A decision to decline a controversial water conservation order on part of a Hawke's Bay river is being challenged by Forest and Bird, which says it sets a "dangerous precedent".

Earlier this year, the Environmental Protection Agency recommended a WCO be put in place on the upper section of the Ngaruroro River (the headwaters to the Whananwhana Cableway).

But the agency declined an application for a WCO on the lower section of the river.

Forest and Bird, one of the original applicants, have now submitted what it is calling an appeal on the EPA's recommendation to decline the WCO on the lower section of the river.


Forest and Bird Regional Manager Tom Kay said the "wrong legal test was applied" by the EPA.

"The tribunal accepted the outstanding value of the lower river for native birds but they haven't made any provision to protect it – which doesn't make sense to us."

He said the tribunal said an outstanding value needed to be threatened before a WCO can be applied.

"We think that's absolutely incorrect.

"Recognising an outstanding value is what a WCO is for, regardless of whether there is an immediate threat to that value."

He said Forest and Bird wanted its submission to help show that the "threat test" is unwarranted in considering WCOs.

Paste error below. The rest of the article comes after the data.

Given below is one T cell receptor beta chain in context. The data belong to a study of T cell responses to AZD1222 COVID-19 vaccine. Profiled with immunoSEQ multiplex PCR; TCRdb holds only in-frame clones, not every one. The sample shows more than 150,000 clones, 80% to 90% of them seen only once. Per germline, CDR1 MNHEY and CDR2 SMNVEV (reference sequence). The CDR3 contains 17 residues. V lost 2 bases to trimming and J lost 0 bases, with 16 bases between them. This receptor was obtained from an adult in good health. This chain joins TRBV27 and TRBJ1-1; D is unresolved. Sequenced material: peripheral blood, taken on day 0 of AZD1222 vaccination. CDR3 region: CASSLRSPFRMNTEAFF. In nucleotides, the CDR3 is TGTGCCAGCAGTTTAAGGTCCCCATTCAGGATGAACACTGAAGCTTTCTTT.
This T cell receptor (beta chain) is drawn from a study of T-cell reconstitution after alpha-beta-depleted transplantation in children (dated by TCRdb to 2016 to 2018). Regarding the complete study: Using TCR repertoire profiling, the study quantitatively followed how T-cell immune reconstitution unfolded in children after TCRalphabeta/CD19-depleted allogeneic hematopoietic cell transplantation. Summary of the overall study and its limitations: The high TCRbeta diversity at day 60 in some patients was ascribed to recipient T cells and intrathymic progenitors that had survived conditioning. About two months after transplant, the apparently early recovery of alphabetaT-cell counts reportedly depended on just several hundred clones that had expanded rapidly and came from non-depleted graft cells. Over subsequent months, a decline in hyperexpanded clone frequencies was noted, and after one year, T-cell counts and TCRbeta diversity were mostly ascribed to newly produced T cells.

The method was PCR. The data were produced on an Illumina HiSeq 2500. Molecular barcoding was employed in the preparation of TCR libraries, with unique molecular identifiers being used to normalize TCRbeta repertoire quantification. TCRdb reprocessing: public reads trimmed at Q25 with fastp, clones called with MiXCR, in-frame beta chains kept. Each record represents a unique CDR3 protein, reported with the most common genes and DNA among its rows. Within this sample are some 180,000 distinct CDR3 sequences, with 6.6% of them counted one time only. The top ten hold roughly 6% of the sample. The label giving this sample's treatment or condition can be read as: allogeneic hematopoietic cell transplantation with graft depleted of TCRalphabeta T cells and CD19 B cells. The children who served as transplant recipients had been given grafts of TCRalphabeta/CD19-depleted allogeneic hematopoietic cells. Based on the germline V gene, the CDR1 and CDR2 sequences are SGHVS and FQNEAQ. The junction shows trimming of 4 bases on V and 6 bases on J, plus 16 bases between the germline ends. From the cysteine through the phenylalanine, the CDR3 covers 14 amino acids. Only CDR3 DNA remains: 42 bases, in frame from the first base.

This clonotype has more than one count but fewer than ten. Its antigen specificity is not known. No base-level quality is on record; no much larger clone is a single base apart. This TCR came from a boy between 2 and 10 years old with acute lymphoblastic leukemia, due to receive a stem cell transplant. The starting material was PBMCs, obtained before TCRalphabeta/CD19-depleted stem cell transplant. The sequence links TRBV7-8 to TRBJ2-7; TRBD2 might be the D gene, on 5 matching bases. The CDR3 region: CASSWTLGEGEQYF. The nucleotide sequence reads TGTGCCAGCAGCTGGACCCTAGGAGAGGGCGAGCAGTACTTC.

"If left unchallenged, the tribunal's recommendation could set a dangerous precedent for future WCO cases."

He said a WCO would indefinitely protect the lower Ngaruroro in future decision making processes.


"No other plan or document can match that level of protection for a river."

Hawke's Bay Regional Council, which opposed the WCO, said it was satisfied with the tribunal's finding on the upper river, but has lodged a submission seeking clarification on how the Water Conservation Order's protections in the upper river will be enforced.

Group manager strategic planning Tom Skerman said the submission is confined to the workability of the provisions, as Regional Council is responsible for its enforcement.

"The Regional Council is not appealing the substantive findings and recommendations for the granting of a Water Conservation Order in the upper reaches and the rejection of an Order in the lower reaches.

"We are simply seeking some amendments that would clarify how to protect the outstanding values in the Upper Ngaruroro."

Protections recommended by the EPA for the upper section of the river include a ban on resource consents for dams and water takes which would deplete the river.

The original application was made by six groups: New Zealand Fish and Game Council; Hawkes Bay Fish and Game Council; Operation Pātiki Ngāti Hori ki Kohupātiki; Royal Forest & Bird Society of New Zealand; Whitewater NZ and Jet Boating New Zealand.